I get out my MacBook Pro like many others. In my hand baggage is a Windows Laptop for work.

There again, I never work (on business) while I am travelling from A-to-B for work. It is 'me' time.

As I commented last week, the Microsoft Store I walked by had ZERO customers. There were only MS Staff inside. It does not seem to be a place that the general public want to visit unlike the Apple Store less than 100m away. MS is just not Cool/Sexy in the eyes of the public.

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Re: In your dreams

Generally speaking, "the public" equates "Sexy/Cool" with what's successful - it's comforting to know that you haven't made a "bad" choice. I can remember back to when Apple's retail efforts were similarly deserted: the one I visited was a fenced-off oasis of calm in a busy Best Buy megastore.

It is nice to see some competition in the market again. The Windows OEMs were too content to rely on bulk corporate purchasing and they've somewhat neglected the personal purchaser. Unless you were a teenager looking for a facebook terminal or a hard-core gamer, there wasn't much of interest in the world of Windows laptops, design-wise.

A Surface 3 or 4 Pro was in line to replace my MacBook Air - these days, I only use MacOS X as a launcher for ssh terminals, Illustrator and assorted text-editors. I'm intrigued by the "Book" model, though, but the lighter Pro4 is probably what I'll go for.

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Re: In your dreams

> If there's real (not token) competition for the high-end laptop market, why is the T5 business lounge full of macbooks?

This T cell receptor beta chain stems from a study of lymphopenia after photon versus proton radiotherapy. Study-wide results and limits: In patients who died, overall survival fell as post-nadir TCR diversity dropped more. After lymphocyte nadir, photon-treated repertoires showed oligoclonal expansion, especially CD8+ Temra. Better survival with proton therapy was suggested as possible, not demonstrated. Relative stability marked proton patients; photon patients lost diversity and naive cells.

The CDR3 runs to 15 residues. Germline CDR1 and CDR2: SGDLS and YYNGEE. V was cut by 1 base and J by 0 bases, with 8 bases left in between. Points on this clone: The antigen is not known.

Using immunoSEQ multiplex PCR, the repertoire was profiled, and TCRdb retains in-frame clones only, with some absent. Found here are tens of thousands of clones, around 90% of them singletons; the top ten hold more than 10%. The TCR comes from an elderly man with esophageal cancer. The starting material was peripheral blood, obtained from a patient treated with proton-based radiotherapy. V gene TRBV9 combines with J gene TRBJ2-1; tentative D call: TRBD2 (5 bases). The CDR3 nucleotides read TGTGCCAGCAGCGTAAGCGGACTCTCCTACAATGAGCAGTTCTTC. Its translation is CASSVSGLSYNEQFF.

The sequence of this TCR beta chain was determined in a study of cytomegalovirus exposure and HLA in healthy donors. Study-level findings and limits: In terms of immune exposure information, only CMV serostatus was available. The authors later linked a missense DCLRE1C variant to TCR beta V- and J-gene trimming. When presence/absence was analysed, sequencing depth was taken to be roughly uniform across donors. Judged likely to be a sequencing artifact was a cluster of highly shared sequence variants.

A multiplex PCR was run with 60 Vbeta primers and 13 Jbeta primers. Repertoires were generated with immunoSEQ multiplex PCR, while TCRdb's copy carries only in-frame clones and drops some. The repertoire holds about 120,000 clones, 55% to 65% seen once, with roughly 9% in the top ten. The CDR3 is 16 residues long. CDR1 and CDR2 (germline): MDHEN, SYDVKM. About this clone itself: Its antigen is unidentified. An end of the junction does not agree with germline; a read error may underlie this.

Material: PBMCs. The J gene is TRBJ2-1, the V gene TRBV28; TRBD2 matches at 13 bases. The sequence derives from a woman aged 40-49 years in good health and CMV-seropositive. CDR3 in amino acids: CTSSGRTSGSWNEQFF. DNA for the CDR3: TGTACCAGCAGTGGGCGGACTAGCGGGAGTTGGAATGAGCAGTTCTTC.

If Apple own the high-end laptop segment so utterly, how come OSX is less than 7% of the global desktop market? Are you suggesting that high-end laptops are exactly 7%? If so, where are all those iMacs?

I don't mean to doubt you (okay, I do) but mathematics indicates that your assessment may be flawed.

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Re: In your dreams

I get his point. The "high end" of the laptop market is very small numerically, probably less than 5% of all sales by volume (think of how few Windows laptops you see in shops priced over £1000). Of that, Apple probably does have the lion's share, as it holds about 3-4% of the total laptop market, and does not make any cost-conscious products.

In a business with such razor-thin margins as PC laptops, anything with big margins can take a significant share of profits even from a minuscule numerical share. This is why MS is going for the high-end: it's an opportunity. (They also may have better insight than most into how many of those MacBook owners also run Windows via VMs)

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Re: In your dreams

Depends on what you need/want.

Fujitsu for "mobile workstations". Their T-series convertibles and the matching "pure" Notebooks are monsters when it comes to performance and due to user/hot swap batteries endurance and user-upgradeable/maintainable parts

Panasonic when it "has to follow you to the construction site" with the Toughbooks

High End Lenovo units are still the "system of choice" in many banks. Fujitsu is second to them, often depending on wether the business has desktops in use as well (In that case Lenovo)

Oh and at least here in germany the "upper end systems" are NOT sold in the typical shops (These days mostly MediaMarkt and Saturn), sometimes even the whole BRAND is not (Fujitsu, Lenovo higher end notebooks/convertibles, HP "Business Line" systems).

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Re: In your dreams

"How about telling us which, in your opinion, are the makers of the most-wanted high-end laptops?"

Historically Dell (XPS and Alienware), but now Microsoft too.